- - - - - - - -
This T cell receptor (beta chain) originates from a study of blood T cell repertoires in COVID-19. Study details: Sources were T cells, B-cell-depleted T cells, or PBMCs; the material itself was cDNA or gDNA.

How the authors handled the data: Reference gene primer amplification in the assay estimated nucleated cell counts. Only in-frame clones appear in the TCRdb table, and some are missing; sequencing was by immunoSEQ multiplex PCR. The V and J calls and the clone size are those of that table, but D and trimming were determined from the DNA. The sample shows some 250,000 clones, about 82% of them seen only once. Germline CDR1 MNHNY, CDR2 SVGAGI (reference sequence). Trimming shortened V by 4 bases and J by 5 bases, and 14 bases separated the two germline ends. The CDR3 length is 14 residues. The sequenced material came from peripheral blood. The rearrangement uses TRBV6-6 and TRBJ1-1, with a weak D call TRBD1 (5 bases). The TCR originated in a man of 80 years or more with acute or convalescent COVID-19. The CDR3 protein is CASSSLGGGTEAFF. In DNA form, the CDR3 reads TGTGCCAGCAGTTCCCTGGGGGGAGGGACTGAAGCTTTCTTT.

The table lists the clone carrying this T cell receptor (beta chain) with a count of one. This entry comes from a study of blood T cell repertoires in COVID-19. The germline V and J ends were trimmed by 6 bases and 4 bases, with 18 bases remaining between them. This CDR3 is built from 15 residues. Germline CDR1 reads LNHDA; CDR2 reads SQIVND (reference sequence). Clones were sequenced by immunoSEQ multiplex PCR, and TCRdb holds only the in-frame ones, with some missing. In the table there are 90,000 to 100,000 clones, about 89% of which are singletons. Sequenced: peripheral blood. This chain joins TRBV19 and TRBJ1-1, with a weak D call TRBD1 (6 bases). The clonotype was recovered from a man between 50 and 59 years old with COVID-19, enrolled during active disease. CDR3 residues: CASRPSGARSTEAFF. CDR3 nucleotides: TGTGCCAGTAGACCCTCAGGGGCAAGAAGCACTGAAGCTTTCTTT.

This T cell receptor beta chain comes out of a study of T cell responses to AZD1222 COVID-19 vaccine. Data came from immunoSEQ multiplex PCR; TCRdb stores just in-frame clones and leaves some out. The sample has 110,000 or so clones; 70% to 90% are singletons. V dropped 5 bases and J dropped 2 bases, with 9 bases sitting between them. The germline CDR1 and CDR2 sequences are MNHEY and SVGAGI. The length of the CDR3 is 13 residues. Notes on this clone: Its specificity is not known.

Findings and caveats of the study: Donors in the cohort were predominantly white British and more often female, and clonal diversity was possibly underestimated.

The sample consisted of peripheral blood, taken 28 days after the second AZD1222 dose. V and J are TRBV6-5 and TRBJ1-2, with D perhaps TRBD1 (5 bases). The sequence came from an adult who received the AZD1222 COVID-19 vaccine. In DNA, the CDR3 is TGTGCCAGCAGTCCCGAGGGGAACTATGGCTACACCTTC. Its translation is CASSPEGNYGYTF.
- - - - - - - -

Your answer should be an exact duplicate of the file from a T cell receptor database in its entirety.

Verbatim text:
This T cell receptor (beta chain) originates from a study of blood T cell repertoires in COVID-19. Study details: Sources were T cells, B-cell-depleted T cells, or PBMCs; the material itself was cDNA or gDNA.

How the authors handled the data: Reference gene primer amplification in the assay estimated nucleated cell counts. Only in-frame clones appear in the TCRdb table, and some are missing; sequencing was by immunoSEQ multiplex PCR. The V and J calls and the clone size are those of that table, but D and trimming were determined from the DNA. The sample shows some 250,000 clones, about 82% of them seen only once. Germline CDR1 MNHNY, CDR2 SVGAGI (reference sequence). Trimming shortened V by 4 bases and J by 5 bases, and 14 bases separated the two germline ends. The CDR3 length is 14 residues. The sequenced material came from peripheral blood. The rearrangement uses TRBV6-6 and TRBJ1-1, with a weak D call TRBD1 (5 bases). The TCR originated in a man of 80 years or more with acute or convalescent COVID-19. The CDR3 protein is CASSSLGGGTEAFF. In DNA form, the CDR3 reads TGTGCCAGCAGTTCCCTGGGGGGAGGGACTGAAGCTTTCTTT.

The table lists the clone carrying this T cell receptor (beta chain) with a count of one. This entry comes from a study of blood T cell repertoires in COVID-19. The germline V and J ends were trimmed by 6 bases and 4 bases, with 18 bases remaining between them. This CDR3 is built from 15 residues. Germline CDR1 reads LNHDA; CDR2 reads SQIVND (reference sequence). Clones were sequenced by immunoSEQ multiplex PCR, and TCRdb holds only the in-frame ones, with some missing. In the table there are 90,000 to 100,000 clones, about 89% of which are singletons. Sequenced: peripheral blood. This chain joins TRBV19 and TRBJ1-1, with a weak D call TRBD1 (6 bases). The clonotype was recovered from a man between 50 and 59 years old with COVID-19, enrolled during active disease. CDR3 residues: CASRPSGARSTEAFF. CDR3 nucleotides: TGTGCCAGTAGACCCTCAGGGGCAAGAAGCACTGAAGCTTTCTTT.

This T cell receptor beta chain comes out of a study of T cell responses to AZD1222 COVID-19 vaccine. Data came from immunoSEQ multiplex PCR; TCRdb stores just in-frame clones and leaves some out. The sample has 110,000 or so clones; 70% to 90% are singletons. V dropped 5 bases and J dropped 2 bases, with 9 bases sitting between them. The germline CDR1 and CDR2 sequences are MNHEY and SVGAGI. The length of the CDR3 is 13 residues. Notes on this clone: Its specificity is not known.

Findings and caveats of the study: Donors in the cohort were predominantly white British and more often female, and clonal diversity was possibly underestimated.

The sample consisted of peripheral blood, taken 28 days after the second AZD1222 dose. V and J are TRBV6-5 and TRBJ1-2, with D perhaps TRBD1 (5 bases). The sequence came from an adult who received the AZD1222 COVID-19 vaccine. In DNA, the CDR3 is TGTGCCAGCAGTCCCGAGGGGAACTATGGCTACACCTTC. Its translation is CASSPEGNYGYTF.